What happens next is fairly predictable. As an increasing number of investors cluster around locations, sectors and assets that are perceived as lower risk, prices start to rise and returns begin to reduce. As one fund manager that I spoke to put it, “our investors soon realise that Core is low-yielding, and as economies recover, the lure of higher returns for higher risk reasserts itself.”
Will things be different this time?
The cause of the latest recession is unique in modern times, so it is not unreasonable to assume that some of the trends that will be prevalent post-recession will also be new. The governmental response to the Covid-19 crisis has also been unprecedented in terms of the volume of fiscal and monetary support that has been committed.
Bill Page, Head of Real Estate Markets Research at Legal & General Investment Management, sees these external factors as important, while suggesting that old ways of property investing should also remain integral to stock selection. He says: “The emergence from this downturn feels different. In theory, property looks to be very good value relative to other asset classes, but the gap between income received and income receivable is challenging many investors – and is unique. Property allocations, alongside other asset classes, will need to be more targeted as investors cannot ride a general wave of recovery. Sector and segment calls, and/or specific investment styles, will become far more important.”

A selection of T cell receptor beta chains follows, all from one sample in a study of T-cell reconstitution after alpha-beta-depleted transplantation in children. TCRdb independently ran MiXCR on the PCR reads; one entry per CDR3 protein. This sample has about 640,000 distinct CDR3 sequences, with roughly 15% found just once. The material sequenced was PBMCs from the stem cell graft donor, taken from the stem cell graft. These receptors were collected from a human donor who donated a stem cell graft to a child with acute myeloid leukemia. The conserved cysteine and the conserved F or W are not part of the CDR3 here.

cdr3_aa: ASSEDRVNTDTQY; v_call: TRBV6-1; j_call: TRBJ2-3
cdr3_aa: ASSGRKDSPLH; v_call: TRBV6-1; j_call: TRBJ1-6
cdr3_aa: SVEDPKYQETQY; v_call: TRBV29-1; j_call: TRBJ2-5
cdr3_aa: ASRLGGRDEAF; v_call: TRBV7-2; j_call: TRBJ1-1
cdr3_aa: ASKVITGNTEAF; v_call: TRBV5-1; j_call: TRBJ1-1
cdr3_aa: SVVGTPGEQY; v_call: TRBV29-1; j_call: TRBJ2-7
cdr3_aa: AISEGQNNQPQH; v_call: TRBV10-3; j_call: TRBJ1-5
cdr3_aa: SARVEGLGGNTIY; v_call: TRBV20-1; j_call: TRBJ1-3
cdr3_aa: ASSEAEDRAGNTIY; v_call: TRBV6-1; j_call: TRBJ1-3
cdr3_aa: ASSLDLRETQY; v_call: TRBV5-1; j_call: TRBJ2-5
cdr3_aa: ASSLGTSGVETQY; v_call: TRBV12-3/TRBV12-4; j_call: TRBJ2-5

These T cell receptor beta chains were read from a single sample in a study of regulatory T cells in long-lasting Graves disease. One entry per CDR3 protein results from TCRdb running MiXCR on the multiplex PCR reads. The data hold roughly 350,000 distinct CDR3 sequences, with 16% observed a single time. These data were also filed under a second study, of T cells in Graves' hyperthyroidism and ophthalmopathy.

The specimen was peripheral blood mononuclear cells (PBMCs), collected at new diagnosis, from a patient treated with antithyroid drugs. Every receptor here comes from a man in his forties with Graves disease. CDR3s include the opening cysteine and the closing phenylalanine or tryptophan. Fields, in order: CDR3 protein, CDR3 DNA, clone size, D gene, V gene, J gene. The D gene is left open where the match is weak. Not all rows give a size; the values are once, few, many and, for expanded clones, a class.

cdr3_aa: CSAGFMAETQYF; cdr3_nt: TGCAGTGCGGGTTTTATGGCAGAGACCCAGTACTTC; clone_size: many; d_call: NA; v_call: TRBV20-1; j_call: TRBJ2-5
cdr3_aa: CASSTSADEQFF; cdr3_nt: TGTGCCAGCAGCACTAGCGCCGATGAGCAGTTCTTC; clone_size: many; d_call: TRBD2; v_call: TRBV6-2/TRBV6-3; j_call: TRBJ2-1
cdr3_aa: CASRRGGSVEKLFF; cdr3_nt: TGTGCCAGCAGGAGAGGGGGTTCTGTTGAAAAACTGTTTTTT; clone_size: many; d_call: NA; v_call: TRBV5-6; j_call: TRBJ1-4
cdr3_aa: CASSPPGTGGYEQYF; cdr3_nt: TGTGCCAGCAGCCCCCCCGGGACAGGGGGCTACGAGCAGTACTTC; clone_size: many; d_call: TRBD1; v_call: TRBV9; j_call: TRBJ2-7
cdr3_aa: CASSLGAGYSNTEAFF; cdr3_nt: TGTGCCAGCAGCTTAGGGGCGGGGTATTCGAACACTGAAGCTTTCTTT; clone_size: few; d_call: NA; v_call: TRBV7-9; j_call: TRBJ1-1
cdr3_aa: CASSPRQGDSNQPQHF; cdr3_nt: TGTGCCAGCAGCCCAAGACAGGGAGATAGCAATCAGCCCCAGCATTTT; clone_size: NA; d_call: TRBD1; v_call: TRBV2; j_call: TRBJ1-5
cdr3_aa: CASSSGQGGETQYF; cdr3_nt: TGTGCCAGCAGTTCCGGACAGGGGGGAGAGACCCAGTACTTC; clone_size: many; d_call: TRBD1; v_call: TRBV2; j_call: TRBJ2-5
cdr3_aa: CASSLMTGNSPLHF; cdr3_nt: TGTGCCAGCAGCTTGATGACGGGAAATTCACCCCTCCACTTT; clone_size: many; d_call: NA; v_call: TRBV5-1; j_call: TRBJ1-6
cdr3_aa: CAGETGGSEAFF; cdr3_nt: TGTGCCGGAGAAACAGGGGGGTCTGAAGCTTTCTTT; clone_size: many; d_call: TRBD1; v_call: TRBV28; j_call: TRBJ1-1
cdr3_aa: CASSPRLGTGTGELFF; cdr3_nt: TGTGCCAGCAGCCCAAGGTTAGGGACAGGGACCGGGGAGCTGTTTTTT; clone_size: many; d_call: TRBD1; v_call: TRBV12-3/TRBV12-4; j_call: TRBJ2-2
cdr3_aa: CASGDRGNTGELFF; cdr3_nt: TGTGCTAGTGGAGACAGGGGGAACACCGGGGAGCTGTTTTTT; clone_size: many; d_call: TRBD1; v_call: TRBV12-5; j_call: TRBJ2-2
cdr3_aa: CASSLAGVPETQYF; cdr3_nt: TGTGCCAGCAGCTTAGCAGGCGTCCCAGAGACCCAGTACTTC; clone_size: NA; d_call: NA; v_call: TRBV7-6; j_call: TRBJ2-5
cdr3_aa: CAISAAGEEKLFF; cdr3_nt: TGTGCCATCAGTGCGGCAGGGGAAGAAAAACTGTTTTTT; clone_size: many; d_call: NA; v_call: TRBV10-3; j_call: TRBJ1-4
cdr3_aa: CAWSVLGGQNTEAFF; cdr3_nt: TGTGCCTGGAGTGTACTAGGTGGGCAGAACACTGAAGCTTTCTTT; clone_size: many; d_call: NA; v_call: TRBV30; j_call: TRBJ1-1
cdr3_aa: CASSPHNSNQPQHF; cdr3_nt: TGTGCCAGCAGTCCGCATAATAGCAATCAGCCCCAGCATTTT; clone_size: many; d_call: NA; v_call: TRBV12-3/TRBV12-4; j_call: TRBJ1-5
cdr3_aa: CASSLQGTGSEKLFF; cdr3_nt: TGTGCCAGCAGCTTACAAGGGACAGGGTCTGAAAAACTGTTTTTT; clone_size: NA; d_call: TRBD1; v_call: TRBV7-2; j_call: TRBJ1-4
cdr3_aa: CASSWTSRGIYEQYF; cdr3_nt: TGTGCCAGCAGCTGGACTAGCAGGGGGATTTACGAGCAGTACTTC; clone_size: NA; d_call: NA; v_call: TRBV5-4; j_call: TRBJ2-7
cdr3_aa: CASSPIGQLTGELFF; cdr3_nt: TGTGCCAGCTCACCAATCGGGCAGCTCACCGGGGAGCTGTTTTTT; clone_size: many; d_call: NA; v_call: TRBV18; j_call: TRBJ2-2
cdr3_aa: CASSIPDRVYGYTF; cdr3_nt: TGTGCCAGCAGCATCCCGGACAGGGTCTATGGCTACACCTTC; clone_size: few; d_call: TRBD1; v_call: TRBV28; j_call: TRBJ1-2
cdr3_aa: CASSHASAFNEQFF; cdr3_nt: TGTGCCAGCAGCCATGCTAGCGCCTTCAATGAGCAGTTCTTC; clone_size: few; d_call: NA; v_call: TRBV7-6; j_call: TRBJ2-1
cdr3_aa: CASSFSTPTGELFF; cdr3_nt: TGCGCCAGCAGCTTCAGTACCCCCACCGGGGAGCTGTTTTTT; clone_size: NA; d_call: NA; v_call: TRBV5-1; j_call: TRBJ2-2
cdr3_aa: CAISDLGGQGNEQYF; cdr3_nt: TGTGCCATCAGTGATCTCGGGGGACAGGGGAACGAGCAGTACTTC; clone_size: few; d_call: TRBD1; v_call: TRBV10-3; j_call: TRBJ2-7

At the start of 2021 it is clear that some investors are questioning whether CBD offices are quite as Core as they have been coming out of previous crises, and I do not expect that this question will be answered until social distancing measures have been completely removed. However, this remains the largest and most liquid part of the global investment universe and this alone is likely to support its position.